(25) Counsel for the Revenue invited our attention to some Indian decisions where contributions to political parties were held to be inadmissible as business expenditure and contended that the propaganda carried on by the Vanaspati . v. Commissioner of Income-tax, U.P. : 62ITR813(All) the assessed company paid a A s^ of R'' 56,000.00 to the Congress Parliamentary Board for its expenditure in the General Elections and calimed it as a business expenditure on the ground that with the changing pattern of the eco- nomic structure of society it was in the interest of the company to keep the ruling party in power. It was held that as there was no direct nexus between the business of the company and the contribu- tion, the amount of Rs. 56,000.00 paid to the Congress Parliamentary B Board was not allowable as business expenditure.
(26) Indian Steel & Wire Products Ltd. v. Commissioner of Income- lax, W. Bengal : 69ITR379(Cal) the assessed claimed, inter-alia the deduction in respect of Rs. 150,000 paid to the Indian National Congress. The Income-tax Officer allowed the deduction, but the Appellate Assistant Commissioner and the Tribunal dis-allowed the c same. On a reference, the view of the Tribunal was up-held, was said that assuming that there was some connection between this kind of expenditure and the earning of profits, the connection was too remote. One of the cases mentioned by Banerjee J. who wrote the judgment of the court is Travancore Titanium Products Ltd. v. Commissioner of Income-tax : 60ITR277(SC) where the Supreme Court observed:-
'....the nature of the expenditure or outgoing must be adjudged in the light of accepted commercial practice and trading principles. The expenditure must be incidental to the business and must be necessitated or justified by com- mercial expediency. It must be directly and intimately con- nected with the business and be laid out by the taxpayer p in his character as a trader.'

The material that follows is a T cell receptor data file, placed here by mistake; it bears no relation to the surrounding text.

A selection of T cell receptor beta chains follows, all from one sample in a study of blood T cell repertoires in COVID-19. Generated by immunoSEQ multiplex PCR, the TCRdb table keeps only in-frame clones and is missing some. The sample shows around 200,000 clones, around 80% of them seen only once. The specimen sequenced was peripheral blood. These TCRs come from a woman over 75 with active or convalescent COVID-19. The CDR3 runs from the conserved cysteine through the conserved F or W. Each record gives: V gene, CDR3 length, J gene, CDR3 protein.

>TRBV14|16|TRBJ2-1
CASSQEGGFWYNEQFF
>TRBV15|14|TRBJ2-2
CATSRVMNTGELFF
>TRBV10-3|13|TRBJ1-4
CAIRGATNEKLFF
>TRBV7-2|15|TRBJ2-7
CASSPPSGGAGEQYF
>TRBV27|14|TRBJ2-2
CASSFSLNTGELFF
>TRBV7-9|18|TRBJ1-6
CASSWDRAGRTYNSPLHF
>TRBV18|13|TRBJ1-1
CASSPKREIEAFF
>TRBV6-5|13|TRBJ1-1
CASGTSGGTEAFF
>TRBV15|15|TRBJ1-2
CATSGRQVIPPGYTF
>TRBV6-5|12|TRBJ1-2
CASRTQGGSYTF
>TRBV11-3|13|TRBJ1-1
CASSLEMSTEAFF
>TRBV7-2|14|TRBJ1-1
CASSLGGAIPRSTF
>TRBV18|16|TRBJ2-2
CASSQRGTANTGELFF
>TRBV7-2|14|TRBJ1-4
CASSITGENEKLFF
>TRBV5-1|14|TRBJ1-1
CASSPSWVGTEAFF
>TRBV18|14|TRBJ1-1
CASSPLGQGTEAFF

To' the same effect are the observations of the Supreme Court in another case Sree Meenakshi Mills Ltd.. v. Commission of Income-tax 62 Itr 207 where the Supreme Court went a step for- ward and observed:-
'EXPENDITUREincurred not with a view to the direct and p immediate benefit for purposes of commercial expediency and in order indirectly to facilitate the carrying on of the business, is thereforee, expenditure laid out wholly and ex- clusively ^i' the purposes of the trade.'
In the present case. there can be no doubt that the expenditure on propaganda was incurred by the assessed-company not only with a view to the direct and immediate benefit for purposes of commercial 'expediency but also indirectly to facilitate the carrying on of the business. Such expenditure can in the words of the Supreme Court be obviously sa,id to have been laid out wholly and exclusively for the purposes of the trade.
(27) In the case of Joseph L. Thomson & Sons Ltd. v. Chamberlain (H. M. Inspector of Taxes') 40 Tax Cas 657 on which great H reliance was placed by the learned counsel for the Revenue, the expenditure incurred by the appellant-companv was in the foi-m of contributions to a trade association for the protection of the general well-being of the ship-building industry in addition to certain other contributions made by the trade association itself. The company's payments to the trade protection association were allowed as deductions in computing its profits for tax purposes but not on the contributions made by the association to the Economic league. Although the contributions made to the trade protection association were not an expenditure incurred by the appellant company itself for protecting its trade, they were rather made to the association and the expenditure was incurred by the association itself. Yet this division between the appellant company and the association did not stand in the way of the expenditure being treated as laid out wholly and exclusively for the purposes of the company's trade. The argument of the learned counsel for the Revenue that the expenditure must be incurred by the assessed itself in order that it may be an allowable expenditure thereforee does not hold water. What is actually required is that the expenditure should have a nexus with the trade. The ruling in Cooper v. Rhymney Breweries Ltd. (14) was again a case of sharing of expenditure with other companies but because it had a nexus with the trade, the expenditure was allowed.
(28) In the result thereforee, the expenditure of Rs. 22,851.00 incurred by the assessed company by paying the said amount to the Vanaspati Manufacturers Association of India is a revenue deduction against the income of the previous year and should thereforee have been allowed. The question is thereforee answered in favor of the assessed company. The assessed will also have its costs. Counsels fee Rs 300.00.